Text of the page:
Victoria Errio Puts Autumn in a Glass at the Nickel

Victoria Errio Puts Autumn in a Glass at the Nickel
Kevin Galaba

Spice Pumpkin at The Nickel
You know it’s autumn when pumpkin spice lattes appear.
It’s a perennial event, like the changing colors of the leaves, that reflects the transition of seasons. As the delicate flavors of summer fade away, we turn to those nostalgic, warming hints of cloves, nutmeg, cinnamon and, of course, pumpkin. At the Nickel, those spiced lattes showed up last month, spiked with a seasonally-favored syrup. Victoria Errio, the Nickel’s bar manager, seized upon an opportunity to cross-utilize that syrup by blending it, not with coffee, but bourbon. Adding sweet vermouth and bitters, she created a cocktail for the season that she calls the Spice Pumpkin ($12).

“I love pumpkin cocktails,” Errio says, “but sometimes they’re just so overwhelming. They’re really sugary or really over-spiced.” With a hand light on the sugar and heavy on the whiskey, she accomplished her goal of making a drinkable, enjoyable pumpkin libation that could be enjoyed with dinner. “I think this cocktail is really bourbon-forward,” she adds, “and it’s something that you can enjoy having one or two of and not be overwhelmed, like you’re eating a pie.”

The recipe started in the Nickel’s coffee bar across the lobby from the main restaurant, where one of Errio’s co-workers, Nick Ziebell, was crafting those pumpkin lattes. Ziebell combined pumpkin puree, brown sugar, granulated sugar, cinnamon, star anise, nutmeg, cloves and a pinch of salt, adding all of the ingredients to boiling water. After straining out the solids, he boiled the mixture again to reduce it into a syrup.

When Errio tasted the syrup, she knew she wanted to use it in a cocktail as part of her new menu. “We do everything seasonal here,” she says. “It’s really fun to keep the list fresh and keep people coming in and seeing new things.”

For the primary spirit in the cocktail, Errio turned to bourbon to create a holiday-inspired version of a Manhattan, which contains whiskey, sweet vermouth and bitters. To start, she reached for Breckenridge bourbon, and not just for its flavor. “We like to use local spirits and distilleries,” she says, “so I like to base a lot of my specialty cocktails off of a local spirit. Breckenridge bourbon, I think, is just really round and very flavorful, and very good to mix with. It blends well.”

She found that it also worked well with the spices in the pumpkin syrup. “Some bourbons are really overpowering and have a lot of strong characteristics,” she explains. “But Breckenridge bourbon is a really great mixing bourbon. It allows other flavors to come out. It also has a little bit of spice, and it still has a good balance.”

For the sweet vermouth component of her Manhattan, Errio added Cocchi Vermouth di Torino because she found that it fit the overall seasonal flavor profile of the drink she wanted to create. I love Cocchi vermouth,” she says. “It has such an orange essence to it, so it goes really well with the pumpkin spice simple syrup. And it’s so smooth you can drink it on its own.”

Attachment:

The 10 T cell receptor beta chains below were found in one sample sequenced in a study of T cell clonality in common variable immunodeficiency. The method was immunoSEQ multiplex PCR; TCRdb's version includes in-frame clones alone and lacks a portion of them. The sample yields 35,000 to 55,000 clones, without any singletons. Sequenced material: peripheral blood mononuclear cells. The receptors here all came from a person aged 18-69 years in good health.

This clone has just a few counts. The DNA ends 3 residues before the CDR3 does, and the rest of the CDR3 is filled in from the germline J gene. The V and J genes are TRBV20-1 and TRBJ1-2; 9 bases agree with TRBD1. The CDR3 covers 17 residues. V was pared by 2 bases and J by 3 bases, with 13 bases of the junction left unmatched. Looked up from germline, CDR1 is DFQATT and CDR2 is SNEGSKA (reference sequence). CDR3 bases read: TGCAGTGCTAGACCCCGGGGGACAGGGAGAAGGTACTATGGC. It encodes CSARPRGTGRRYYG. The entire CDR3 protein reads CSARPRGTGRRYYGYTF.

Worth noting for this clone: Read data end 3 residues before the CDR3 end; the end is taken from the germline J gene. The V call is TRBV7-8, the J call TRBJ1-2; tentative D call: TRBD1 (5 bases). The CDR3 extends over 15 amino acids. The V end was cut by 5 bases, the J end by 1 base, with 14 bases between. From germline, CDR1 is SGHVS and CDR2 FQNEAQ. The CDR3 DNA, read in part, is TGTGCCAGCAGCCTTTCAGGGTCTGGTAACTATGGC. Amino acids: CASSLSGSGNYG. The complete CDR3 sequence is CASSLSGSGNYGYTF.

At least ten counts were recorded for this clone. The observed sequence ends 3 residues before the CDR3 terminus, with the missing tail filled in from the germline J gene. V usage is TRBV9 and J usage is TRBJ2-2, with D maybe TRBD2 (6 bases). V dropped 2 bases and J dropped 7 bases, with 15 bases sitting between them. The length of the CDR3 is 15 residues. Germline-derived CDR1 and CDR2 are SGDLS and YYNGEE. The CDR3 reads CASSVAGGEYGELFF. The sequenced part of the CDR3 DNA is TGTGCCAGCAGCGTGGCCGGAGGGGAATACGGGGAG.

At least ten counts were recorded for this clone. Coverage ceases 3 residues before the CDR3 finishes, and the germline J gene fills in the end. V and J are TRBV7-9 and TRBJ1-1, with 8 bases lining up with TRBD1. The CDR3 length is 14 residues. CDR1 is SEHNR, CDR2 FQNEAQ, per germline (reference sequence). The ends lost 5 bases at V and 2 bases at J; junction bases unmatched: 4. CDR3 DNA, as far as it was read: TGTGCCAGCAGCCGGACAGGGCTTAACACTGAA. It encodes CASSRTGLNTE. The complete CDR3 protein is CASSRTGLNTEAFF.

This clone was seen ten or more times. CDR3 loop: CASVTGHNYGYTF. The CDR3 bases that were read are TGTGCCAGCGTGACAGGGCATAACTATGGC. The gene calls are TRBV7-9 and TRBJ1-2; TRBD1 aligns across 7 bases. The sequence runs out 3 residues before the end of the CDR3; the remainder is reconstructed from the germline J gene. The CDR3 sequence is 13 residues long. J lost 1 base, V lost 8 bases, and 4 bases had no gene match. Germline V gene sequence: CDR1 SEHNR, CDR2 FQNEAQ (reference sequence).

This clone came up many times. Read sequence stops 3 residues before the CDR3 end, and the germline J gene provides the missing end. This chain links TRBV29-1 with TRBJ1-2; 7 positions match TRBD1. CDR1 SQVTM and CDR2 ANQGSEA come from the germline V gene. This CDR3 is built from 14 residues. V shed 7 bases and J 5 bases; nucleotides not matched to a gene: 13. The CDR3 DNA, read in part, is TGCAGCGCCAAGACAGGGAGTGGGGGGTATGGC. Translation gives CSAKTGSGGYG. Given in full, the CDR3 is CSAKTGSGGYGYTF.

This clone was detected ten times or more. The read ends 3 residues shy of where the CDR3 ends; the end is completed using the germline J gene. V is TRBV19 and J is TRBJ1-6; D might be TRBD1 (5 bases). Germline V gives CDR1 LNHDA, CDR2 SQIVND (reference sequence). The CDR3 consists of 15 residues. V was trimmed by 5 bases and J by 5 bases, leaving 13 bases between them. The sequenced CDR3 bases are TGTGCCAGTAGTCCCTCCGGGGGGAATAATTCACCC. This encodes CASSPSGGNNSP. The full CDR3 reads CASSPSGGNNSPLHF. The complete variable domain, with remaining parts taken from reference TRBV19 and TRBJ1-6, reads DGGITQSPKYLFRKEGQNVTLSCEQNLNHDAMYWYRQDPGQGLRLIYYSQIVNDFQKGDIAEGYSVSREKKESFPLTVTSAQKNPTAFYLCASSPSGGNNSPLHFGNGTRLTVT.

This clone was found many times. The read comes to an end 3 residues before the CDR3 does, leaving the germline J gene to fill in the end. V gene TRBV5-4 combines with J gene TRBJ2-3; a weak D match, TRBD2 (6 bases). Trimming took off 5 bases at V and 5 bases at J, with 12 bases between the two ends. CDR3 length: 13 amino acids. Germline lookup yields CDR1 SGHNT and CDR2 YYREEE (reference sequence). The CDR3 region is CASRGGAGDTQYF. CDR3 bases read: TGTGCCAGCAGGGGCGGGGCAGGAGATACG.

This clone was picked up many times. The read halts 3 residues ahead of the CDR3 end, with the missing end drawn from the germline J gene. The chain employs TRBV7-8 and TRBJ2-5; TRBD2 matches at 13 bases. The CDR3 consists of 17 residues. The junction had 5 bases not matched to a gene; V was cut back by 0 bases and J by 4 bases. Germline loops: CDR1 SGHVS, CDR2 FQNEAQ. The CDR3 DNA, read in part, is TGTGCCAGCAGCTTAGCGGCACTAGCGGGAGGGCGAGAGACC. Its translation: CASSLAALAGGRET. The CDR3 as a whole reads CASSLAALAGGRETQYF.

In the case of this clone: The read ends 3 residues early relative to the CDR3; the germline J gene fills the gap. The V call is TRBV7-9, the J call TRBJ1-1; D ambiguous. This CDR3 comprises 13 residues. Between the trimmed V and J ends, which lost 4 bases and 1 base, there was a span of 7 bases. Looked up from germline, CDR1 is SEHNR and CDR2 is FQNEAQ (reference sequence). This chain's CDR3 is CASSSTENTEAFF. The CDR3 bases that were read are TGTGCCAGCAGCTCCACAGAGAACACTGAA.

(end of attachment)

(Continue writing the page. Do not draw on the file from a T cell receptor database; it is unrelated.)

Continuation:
Victoria Errio, making a drink for the season, behind the bar at The Nickel.
Victoria Errio, making a drink for the season, behind the bar at The Nickel.
Kevin Galaba

Cocchi produces several vermouths in northern Italy’s Piedmont region; The vermouth di Torino that Errio uses is made from moscato grapes infused with a secret mix of herbs and botanicals, which are also grown locally. To fully integrate the flavors, the wine is aged in wooden barrels.

Barrel-aging is a central part of the cocktail program at the Nickel; Errio has at least one blend resting on wood at all times, with up to three available simultaneously: a Manhattan, a Boulevardier and a Negroni. The bitters Errio uses are another interesting departure from the common bitters found in most Manhattans — and they're also enhanced with oak.  Errio uses barrel-aged aromatic bitters from Winship’s, a company from Oklahoma City that produces five flavors of small-batch bitters. “There are so many great bitters out there,” she says. “This one is very smooth. It’s not very overwhelmingly spiced, so it helps bring out flavors instead of totally taking over like some bitters will do.”

Since her pumpkin cocktail is not heavy or overly sweet, it’s easy to enjoy with dinner. Errio recommends pairing it with The Nickel’s duck breast entree ($26), served with carrots, duck fat granola and orange sauce. “The orange sauce will bring out the orange flavors of the Cocchi vermouth,” she says, “and accents the spices really well.”

“People love it,” Errio says of her cocktail. “They’re expecting it to be sweet, they’re expecting it to be really overpowering, but it’s a really nice, clean bourbon martini.”

“Fall is one of our best times of the year in Colorado,” Errio says. “The leaves are changing, the weather is beautiful. I feel like in that short period we should utilize what we have. I’m just trying to make something that is really enjoyable and approachable. but it’s going to come off the menu quickly, so have it while you can.”

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